On a lark. I asked for a cajon for my birthday a couple of weeks ago. Ever since I was introduced to this musical wooden box, back in Hawaii a few years ago, I thought that it was simple enough for me to use as therapy, a fun way to concentrate and get into a creative groove without embarrassing myself or annoying those nearby who must endure such indulgences. I also wanted an unobtrusive percussion instrument when listening to beat-heavy music I sometimes review, and I had my first chance this week with Dice Que Vive from Venezuelan sax player, composer, singer and producer Rafael Greco. In fact, Dice Que Vive–which means “signs of life”–got me into my first genuine and satisfying groove with my new little cajon, a sudden leap forward in the learning of this instrument.
I haven’t been avoiding Latin jazz so much as limiting my exposure to it lately–there’s a lot of it out there so it’s a genre that eventually burns me out if I let it wash over me like a tsunami. I do look for those original flourishes, and Rafael Greco’s debut album as a solo artist easily fits that description. While there are deep and complex rhythms here, there are additional satisfactions such as a willingness to venture into the realms of electronica and fusion. It’s a modern sound, one I haven’t quite heard before.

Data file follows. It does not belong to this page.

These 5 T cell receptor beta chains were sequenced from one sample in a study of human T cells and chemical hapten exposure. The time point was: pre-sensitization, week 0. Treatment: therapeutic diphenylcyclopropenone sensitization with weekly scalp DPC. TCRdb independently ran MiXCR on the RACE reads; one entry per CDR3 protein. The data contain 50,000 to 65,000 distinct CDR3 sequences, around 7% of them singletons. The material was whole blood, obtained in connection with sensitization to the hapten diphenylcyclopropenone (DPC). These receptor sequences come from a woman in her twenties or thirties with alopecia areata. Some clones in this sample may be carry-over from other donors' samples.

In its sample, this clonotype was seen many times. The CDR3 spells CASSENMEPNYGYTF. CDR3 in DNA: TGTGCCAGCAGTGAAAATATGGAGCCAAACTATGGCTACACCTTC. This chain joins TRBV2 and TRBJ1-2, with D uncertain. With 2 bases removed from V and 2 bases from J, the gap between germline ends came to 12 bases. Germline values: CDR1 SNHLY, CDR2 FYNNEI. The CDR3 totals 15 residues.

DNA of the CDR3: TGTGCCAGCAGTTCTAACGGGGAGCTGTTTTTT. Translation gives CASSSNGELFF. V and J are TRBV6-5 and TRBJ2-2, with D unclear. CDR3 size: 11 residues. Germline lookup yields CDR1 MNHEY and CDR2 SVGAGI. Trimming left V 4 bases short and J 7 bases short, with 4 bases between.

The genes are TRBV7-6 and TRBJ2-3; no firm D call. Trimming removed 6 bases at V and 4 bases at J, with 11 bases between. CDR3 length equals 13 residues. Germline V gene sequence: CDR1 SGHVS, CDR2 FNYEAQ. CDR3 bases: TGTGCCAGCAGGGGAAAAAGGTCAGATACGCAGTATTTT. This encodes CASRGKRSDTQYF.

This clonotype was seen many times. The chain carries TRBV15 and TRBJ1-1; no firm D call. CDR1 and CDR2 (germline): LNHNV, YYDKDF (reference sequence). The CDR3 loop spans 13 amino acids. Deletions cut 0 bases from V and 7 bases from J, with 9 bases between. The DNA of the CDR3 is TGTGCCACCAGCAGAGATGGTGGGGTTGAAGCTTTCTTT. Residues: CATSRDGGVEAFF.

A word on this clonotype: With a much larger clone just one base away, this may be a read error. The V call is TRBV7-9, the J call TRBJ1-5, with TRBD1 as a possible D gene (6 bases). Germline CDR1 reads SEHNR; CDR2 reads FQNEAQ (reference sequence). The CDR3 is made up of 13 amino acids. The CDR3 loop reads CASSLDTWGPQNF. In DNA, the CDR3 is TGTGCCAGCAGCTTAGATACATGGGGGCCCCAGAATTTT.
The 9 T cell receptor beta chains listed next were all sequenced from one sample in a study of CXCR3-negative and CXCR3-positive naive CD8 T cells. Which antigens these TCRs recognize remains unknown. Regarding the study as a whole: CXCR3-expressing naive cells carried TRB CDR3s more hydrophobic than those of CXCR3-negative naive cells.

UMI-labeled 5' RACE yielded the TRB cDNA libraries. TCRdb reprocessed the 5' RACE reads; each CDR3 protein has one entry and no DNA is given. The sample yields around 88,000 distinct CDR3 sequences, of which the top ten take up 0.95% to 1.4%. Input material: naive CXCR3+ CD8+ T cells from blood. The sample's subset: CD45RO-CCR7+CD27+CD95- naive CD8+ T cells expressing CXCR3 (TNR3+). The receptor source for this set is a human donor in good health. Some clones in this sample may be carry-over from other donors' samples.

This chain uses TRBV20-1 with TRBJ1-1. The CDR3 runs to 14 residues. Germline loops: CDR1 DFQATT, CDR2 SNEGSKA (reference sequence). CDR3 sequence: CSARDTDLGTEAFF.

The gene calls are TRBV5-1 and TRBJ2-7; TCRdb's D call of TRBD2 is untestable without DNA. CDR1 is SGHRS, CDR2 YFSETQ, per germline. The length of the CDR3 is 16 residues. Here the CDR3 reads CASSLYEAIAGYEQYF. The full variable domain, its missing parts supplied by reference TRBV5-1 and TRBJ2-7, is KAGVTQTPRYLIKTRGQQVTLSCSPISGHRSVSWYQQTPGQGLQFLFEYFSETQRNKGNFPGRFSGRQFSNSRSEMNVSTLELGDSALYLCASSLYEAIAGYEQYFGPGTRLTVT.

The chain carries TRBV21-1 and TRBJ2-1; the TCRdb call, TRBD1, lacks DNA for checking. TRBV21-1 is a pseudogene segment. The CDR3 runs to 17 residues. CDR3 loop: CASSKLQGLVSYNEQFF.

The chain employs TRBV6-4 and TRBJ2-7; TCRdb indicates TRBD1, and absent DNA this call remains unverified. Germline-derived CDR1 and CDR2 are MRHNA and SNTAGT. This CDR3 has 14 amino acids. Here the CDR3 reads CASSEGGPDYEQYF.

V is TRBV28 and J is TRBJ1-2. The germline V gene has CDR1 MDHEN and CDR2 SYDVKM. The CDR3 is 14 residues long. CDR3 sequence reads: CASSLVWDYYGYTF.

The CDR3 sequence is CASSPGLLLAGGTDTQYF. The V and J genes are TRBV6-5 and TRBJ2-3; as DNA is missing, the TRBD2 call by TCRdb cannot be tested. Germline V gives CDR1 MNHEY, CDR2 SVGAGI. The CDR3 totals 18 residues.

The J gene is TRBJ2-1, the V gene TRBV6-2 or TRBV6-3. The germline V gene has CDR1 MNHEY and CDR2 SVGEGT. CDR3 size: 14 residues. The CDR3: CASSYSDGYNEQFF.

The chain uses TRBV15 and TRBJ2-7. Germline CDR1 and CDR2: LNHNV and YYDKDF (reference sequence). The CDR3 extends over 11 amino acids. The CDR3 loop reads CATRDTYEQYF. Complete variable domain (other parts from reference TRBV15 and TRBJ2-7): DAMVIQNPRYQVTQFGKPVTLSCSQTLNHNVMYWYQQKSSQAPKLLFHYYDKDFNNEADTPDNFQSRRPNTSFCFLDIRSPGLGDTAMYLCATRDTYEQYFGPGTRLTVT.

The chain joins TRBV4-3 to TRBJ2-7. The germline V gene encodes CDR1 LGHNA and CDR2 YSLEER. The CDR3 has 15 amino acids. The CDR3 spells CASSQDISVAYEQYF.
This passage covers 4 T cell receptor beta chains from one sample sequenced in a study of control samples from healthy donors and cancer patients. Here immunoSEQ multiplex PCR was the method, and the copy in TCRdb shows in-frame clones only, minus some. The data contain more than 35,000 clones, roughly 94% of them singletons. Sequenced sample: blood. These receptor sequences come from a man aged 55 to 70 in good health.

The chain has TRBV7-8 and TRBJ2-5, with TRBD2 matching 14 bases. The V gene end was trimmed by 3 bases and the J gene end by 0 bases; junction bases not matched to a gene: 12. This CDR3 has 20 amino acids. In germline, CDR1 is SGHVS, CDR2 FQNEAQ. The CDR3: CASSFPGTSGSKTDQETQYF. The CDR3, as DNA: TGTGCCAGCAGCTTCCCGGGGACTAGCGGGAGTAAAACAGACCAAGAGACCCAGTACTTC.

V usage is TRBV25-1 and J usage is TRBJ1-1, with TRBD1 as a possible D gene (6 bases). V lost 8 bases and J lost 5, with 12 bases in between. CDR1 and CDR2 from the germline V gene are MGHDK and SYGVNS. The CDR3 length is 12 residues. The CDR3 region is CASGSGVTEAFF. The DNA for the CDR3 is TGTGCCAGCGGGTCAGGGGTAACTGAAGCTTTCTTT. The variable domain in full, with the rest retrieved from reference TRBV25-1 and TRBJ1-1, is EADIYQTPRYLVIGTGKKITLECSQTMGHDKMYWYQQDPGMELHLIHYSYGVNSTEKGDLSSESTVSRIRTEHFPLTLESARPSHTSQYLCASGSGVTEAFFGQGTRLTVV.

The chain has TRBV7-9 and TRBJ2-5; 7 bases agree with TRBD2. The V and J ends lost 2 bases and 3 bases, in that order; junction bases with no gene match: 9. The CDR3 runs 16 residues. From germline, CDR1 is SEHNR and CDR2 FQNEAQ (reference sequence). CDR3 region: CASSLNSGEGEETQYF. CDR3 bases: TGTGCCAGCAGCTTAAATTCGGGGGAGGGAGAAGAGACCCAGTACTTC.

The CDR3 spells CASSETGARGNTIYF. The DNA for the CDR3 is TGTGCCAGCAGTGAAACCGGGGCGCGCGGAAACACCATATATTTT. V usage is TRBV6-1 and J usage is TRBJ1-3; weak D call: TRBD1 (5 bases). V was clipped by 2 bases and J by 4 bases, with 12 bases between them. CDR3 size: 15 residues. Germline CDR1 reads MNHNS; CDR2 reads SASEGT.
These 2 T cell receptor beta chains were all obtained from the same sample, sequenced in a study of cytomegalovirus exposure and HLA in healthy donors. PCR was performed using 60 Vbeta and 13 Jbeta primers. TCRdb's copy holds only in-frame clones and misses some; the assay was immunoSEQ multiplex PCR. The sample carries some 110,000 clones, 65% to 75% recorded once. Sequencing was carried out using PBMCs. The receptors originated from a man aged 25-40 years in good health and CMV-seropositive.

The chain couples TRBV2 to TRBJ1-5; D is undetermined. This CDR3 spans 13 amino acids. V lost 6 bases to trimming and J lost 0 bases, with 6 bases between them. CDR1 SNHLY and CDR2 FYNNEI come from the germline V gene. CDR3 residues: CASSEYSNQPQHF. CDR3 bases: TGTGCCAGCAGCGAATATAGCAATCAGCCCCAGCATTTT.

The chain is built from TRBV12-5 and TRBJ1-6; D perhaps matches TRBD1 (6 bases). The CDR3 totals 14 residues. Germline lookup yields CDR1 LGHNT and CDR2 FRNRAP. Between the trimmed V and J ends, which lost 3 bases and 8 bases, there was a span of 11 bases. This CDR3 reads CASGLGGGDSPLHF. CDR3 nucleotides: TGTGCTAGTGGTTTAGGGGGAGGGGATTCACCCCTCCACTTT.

The traditional and the progressive share the stage equally, however, which addresses my need to look for more musical adventures at this point in my life. Yeah, that sounds a little New Age, but that’s not what I’m talking about. I suppose that birthday, one of those milestone “big” numbers, makes me think about all the incredible music in the margins, the genres and artists still undiscovered. That uniqueness is why Rafael Greco shines.
What distinguishes Dice Que Viva more than anything else is Rafael Greco and his voice, which is smooth and relaxed and yet dry and scratchy–a Venezuelan Peter Gabriel if you will. It’s a voice that provides a gorgeous center to the rich and playful percussion that shoots toward you from all directions. It’s a sound that makes you want to plop a small wooden box between the speakers, sit on it, and play along.